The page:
At some point we all need to take time away from the gym for one reason or another.
Maybe it’s vacation time or you’re going out of town for work. Maybe you’re sick or something unexpected comes up.
Whatever the reason, one thing seems to be fairly universal: getting back in the saddle can be a daunting task.
I’m used to giving little pep talks to gym members on a regular basis. It’s part of my job as a coach and I’m happy to do it.
There is no occasion that more frequently results in such conversations than when people return to the gym after taking time off. Some people just want to punish themselves mentally!
I’ve heard members talk about how weak they feel coming back, and tell me that they feel like they’ve lost everything. As if months or even years of hard work are completely gone after two weeks in Mexico!
They become discouraged and frustrated. I’d even go so far in some cases to say embarassed and ashamed. As a result, getting motivated to come to class gets harder and harder, while finding excuses to avoid the gym seem to easier.
This is an example of all-or-nothing thinking that is rooted in fear of failure.
We are capable of doing all sorts of things to “protect” ourselves from failure, including inventing failure where it doesn’t exist.
In other words, if you’re looking for failure, you’re going to find it. If you tell yourself you’ve lost progress and that you feel weak, you’re going to notice every situation where you’re lifting a few pounds lighter than you once did.
I’ve seen people come back after time away and set themselves up for failure right from the start.
When it comes time to sensibly set realistic expectations for workouts, they stubbornly cling to what they think they “should” be able to do, rather than gradually easing themselves back in.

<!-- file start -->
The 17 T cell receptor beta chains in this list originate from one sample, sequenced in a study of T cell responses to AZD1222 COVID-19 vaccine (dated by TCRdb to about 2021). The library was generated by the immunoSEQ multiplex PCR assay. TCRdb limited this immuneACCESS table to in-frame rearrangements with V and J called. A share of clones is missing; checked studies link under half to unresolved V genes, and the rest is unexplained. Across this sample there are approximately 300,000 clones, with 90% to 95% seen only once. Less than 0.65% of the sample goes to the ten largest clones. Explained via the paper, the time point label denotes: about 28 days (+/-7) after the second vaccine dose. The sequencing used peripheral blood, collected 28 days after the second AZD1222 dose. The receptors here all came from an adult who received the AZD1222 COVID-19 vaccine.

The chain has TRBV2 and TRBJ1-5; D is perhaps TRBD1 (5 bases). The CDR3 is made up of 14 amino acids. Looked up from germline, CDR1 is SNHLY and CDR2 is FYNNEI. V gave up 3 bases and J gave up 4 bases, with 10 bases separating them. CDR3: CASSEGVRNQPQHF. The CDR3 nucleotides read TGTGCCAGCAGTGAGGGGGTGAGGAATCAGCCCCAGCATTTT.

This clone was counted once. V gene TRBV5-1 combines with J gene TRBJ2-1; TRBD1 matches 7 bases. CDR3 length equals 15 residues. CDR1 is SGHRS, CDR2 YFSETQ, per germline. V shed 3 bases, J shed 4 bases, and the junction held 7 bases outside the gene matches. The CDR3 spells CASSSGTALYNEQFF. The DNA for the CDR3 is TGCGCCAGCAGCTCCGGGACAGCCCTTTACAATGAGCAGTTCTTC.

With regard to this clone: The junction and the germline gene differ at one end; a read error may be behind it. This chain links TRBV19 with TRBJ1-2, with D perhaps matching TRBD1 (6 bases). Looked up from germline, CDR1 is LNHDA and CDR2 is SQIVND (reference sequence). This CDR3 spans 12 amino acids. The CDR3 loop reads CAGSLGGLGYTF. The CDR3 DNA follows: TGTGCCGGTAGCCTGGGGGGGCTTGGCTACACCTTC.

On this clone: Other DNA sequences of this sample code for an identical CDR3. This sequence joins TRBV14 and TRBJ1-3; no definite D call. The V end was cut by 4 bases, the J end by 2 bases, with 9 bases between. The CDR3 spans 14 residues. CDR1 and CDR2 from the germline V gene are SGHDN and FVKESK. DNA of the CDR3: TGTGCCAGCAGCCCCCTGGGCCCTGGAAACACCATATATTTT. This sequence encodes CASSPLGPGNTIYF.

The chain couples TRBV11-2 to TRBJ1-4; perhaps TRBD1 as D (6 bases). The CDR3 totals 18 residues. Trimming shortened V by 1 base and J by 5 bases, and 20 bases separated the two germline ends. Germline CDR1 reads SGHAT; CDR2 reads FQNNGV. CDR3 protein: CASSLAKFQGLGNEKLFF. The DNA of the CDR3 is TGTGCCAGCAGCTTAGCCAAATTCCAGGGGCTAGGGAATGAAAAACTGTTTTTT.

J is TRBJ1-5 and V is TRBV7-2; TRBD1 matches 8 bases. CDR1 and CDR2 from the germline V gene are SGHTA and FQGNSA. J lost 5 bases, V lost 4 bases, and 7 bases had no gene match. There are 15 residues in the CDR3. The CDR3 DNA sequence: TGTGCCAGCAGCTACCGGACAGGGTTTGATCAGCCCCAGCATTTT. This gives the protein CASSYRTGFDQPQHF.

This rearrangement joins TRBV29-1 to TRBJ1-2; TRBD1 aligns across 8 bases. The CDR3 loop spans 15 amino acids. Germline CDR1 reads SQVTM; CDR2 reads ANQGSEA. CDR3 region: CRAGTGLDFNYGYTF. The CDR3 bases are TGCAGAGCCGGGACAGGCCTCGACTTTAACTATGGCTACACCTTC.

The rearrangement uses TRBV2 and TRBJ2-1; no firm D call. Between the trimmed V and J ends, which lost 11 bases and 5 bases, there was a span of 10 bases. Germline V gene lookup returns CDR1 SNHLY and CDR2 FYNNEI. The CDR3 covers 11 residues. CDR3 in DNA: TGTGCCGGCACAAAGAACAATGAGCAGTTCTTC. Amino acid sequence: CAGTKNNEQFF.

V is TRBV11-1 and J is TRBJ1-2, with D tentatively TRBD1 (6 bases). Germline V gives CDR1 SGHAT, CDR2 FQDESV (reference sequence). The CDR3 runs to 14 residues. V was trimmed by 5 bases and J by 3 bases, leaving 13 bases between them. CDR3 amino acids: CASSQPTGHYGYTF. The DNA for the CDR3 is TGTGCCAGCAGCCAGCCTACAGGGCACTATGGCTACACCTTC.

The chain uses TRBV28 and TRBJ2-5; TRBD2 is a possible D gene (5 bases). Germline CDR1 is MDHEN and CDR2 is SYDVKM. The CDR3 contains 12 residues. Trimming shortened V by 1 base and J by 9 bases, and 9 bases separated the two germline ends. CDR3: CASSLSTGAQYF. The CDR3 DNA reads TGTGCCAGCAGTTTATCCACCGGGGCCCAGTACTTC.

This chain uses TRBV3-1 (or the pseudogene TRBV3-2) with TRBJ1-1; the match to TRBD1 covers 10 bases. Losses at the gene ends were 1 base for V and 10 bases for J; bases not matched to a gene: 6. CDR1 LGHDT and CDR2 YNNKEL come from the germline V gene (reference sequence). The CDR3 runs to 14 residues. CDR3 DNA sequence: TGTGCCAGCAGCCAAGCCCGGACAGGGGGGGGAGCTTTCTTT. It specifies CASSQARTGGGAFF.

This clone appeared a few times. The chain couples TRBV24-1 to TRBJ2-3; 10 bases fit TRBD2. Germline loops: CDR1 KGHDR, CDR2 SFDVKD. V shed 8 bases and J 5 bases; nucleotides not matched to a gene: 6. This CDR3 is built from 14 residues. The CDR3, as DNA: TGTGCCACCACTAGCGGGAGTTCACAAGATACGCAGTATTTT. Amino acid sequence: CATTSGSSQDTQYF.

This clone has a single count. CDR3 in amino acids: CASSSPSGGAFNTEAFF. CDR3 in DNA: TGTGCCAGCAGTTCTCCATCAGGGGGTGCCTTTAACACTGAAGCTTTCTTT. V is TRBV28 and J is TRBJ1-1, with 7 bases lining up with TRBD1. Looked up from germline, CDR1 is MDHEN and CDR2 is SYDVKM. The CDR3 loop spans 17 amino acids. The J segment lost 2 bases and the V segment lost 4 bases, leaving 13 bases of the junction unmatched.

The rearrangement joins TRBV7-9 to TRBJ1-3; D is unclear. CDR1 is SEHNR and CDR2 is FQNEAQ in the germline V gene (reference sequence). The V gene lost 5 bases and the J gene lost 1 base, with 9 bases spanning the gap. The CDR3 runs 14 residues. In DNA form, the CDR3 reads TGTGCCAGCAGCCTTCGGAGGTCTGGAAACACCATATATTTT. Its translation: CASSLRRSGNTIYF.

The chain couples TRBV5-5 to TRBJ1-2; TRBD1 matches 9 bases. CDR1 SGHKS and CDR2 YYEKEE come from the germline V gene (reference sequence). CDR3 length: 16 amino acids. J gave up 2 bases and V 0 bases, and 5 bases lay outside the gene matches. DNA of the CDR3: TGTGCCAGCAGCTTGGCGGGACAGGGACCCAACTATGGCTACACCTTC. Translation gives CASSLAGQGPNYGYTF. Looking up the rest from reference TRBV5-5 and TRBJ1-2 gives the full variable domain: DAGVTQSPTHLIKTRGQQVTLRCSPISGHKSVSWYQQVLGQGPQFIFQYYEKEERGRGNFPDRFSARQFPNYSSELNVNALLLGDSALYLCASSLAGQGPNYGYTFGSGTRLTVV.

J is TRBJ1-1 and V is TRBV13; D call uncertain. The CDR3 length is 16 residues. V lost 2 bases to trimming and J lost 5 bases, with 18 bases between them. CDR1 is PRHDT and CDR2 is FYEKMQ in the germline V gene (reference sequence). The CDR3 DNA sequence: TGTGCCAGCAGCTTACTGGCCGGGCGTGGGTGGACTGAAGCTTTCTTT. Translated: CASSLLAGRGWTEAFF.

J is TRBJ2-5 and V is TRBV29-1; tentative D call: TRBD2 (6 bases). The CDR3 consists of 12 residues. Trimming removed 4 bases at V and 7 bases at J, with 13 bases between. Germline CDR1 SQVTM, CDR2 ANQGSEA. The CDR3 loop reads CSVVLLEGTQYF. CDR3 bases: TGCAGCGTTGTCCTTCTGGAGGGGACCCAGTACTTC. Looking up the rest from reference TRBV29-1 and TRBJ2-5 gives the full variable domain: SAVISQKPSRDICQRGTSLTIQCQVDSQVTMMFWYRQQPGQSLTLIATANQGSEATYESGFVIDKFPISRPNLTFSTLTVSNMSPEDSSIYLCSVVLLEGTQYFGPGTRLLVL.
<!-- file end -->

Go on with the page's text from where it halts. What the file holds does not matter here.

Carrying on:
When the workout inevitably destroys them, or they fail and have to reduce weight, it proves to them that what they feared is true – they’ve backtracked.
So how do you avoid this psychological trap? Like many things, it all comes down to how you approach the situation.
I like to see it as another opportunity to remind yourself why you’re actually coming to the gym. Is it to do something good for yourself? Or is it to ust get a PR?
PR’s are exciting and making progress toward your goals is important but it doesn’t need to be a “gaining or losing” race.
If you’re here because it feels good to be doing something healthy and positive for yourself, taking a little time off is not earth-shattering.
When you come back you can expect things may feel harder than you remember. It’s all part of a bigger cycle, and progress comes back around again – probably much sooner than you expected it to!
I’ve witnessed people bounce back from long periods of time away by approaching their return from this angle. With a few modifications to the “RX” for a few weeks, you leave each class feeling successful and encouraged rather than defeated.
So the next time you find yourself coming back after a break, consider that there is a benefit to easing yourself back in not only physically, but mentally as well. It’s an important part of setting yourself up for success and getting back into a routine.
As always, feel free to contact me if you find yourself struggling with the transition and in need of some encouragement or fresh perspective.